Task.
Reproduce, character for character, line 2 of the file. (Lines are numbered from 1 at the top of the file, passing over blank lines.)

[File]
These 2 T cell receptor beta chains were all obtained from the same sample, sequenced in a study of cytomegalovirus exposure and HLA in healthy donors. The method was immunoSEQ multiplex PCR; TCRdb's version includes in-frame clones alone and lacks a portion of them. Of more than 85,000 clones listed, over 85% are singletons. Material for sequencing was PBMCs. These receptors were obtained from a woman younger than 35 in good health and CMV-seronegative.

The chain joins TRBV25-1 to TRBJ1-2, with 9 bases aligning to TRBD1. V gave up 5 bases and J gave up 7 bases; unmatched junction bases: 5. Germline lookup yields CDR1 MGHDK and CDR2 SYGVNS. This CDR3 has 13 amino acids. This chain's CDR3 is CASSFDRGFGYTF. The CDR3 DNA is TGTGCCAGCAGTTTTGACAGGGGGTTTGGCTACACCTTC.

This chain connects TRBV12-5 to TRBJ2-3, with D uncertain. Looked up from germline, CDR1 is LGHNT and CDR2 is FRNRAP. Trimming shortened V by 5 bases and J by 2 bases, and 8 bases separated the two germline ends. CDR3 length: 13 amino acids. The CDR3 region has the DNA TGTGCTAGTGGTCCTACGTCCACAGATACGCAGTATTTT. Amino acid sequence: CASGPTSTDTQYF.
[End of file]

The chain joins TRBV25-1 to TRBJ1-2, with 9 bases aligning to TRBD1. V gave up 5 bases and J gave up 7 bases; unmatched junction bases: 5. Germline lookup yields CDR1 MGHDK and CDR2 SYGVNS. This CDR3 has 13 amino acids. This chain's CDR3 is CASSFDRGFGYTF. The CDR3 DNA is TGTGCCAGCAGTTTTGACAGGGGGTTTGGCTACACCTTC.